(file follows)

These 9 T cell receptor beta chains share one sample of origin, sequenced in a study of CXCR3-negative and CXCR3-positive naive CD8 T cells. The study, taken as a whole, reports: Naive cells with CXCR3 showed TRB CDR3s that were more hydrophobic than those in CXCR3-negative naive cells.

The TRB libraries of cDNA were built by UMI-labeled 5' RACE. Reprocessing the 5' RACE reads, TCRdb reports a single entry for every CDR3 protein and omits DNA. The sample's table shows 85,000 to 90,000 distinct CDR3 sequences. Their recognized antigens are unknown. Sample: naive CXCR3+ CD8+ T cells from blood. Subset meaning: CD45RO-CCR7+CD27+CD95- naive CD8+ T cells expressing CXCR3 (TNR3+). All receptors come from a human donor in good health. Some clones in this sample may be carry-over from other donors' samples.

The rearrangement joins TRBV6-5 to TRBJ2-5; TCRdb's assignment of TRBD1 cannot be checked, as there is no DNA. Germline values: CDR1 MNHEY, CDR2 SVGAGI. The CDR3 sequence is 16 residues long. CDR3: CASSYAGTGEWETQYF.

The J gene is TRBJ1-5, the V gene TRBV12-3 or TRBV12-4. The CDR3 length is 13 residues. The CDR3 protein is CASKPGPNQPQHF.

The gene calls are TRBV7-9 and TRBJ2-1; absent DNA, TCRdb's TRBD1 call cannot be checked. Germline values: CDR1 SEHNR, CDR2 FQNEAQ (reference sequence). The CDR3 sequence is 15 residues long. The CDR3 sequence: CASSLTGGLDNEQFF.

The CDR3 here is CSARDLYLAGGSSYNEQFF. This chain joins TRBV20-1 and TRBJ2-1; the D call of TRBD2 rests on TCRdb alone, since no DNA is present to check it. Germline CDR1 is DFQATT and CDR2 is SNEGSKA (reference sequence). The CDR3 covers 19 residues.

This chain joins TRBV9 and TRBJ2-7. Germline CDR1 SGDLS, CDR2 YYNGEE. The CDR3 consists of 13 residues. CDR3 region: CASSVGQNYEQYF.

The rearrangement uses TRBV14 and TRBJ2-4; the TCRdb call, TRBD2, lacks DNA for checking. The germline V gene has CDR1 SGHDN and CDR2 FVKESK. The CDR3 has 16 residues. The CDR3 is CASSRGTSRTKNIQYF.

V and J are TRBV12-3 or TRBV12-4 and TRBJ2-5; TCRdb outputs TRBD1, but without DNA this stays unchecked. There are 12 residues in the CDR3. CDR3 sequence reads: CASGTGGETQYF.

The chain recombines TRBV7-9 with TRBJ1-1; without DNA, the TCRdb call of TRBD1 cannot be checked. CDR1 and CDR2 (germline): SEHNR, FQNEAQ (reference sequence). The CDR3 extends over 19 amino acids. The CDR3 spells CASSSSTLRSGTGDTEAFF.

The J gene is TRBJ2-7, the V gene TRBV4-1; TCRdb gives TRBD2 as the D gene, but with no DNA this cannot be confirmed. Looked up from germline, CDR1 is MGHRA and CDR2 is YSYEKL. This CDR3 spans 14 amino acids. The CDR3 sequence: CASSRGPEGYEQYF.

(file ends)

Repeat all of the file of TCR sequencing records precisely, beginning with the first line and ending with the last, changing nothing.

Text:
These 9 T cell receptor beta chains share one sample of origin, sequenced in a study of CXCR3-negative and CXCR3-positive naive CD8 T cells. The study, taken as a whole, reports: Naive cells with CXCR3 showed TRB CDR3s that were more hydrophobic than those in CXCR3-negative naive cells.

The TRB libraries of cDNA were built by UMI-labeled 5' RACE. Reprocessing the 5' RACE reads, TCRdb reports a single entry for every CDR3 protein and omits DNA. The sample's table shows 85,000 to 90,000 distinct CDR3 sequences. Their recognized antigens are unknown. Sample: naive CXCR3+ CD8+ T cells from blood. Subset meaning: CD45RO-CCR7+CD27+CD95- naive CD8+ T cells expressing CXCR3 (TNR3+). All receptors come from a human donor in good health. Some clones in this sample may be carry-over from other donors' samples.

The rearrangement joins TRBV6-5 to TRBJ2-5; TCRdb's assignment of TRBD1 cannot be checked, as there is no DNA. Germline values: CDR1 MNHEY, CDR2 SVGAGI. The CDR3 sequence is 16 residues long. CDR3: CASSYAGTGEWETQYF.

The J gene is TRBJ1-5, the V gene TRBV12-3 or TRBV12-4. The CDR3 length is 13 residues. The CDR3 protein is CASKPGPNQPQHF.

The gene calls are TRBV7-9 and TRBJ2-1; absent DNA, TCRdb's TRBD1 call cannot be checked. Germline values: CDR1 SEHNR, CDR2 FQNEAQ (reference sequence). The CDR3 sequence is 15 residues long. The CDR3 sequence: CASSLTGGLDNEQFF.

The CDR3 here is CSARDLYLAGGSSYNEQFF. This chain joins TRBV20-1 and TRBJ2-1; the D call of TRBD2 rests on TCRdb alone, since no DNA is present to check it. Germline CDR1 is DFQATT and CDR2 is SNEGSKA (reference sequence). The CDR3 covers 19 residues.

This chain joins TRBV9 and TRBJ2-7. Germline CDR1 SGDLS, CDR2 YYNGEE. The CDR3 consists of 13 residues. CDR3 region: CASSVGQNYEQYF.

The rearrangement uses TRBV14 and TRBJ2-4; the TCRdb call, TRBD2, lacks DNA for checking. The germline V gene has CDR1 SGHDN and CDR2 FVKESK. The CDR3 has 16 residues. The CDR3 is CASSRGTSRTKNIQYF.

V and J are TRBV12-3 or TRBV12-4 and TRBJ2-5; TCRdb outputs TRBD1, but without DNA this stays unchecked. There are 12 residues in the CDR3. CDR3 sequence reads: CASGTGGETQYF.

The chain recombines TRBV7-9 with TRBJ1-1; without DNA, the TCRdb call of TRBD1 cannot be checked. CDR1 and CDR2 (germline): SEHNR, FQNEAQ (reference sequence). The CDR3 extends over 19 amino acids. The CDR3 spells CASSSSTLRSGTGDTEAFF.

The J gene is TRBJ2-7, the V gene TRBV4-1; TCRdb gives TRBD2 as the D gene, but with no DNA this cannot be confirmed. Looked up from germline, CDR1 is MGHRA and CDR2 is YSYEKL. This CDR3 spans 14 amino acids. The CDR3 sequence: CASSRGPEGYEQYF.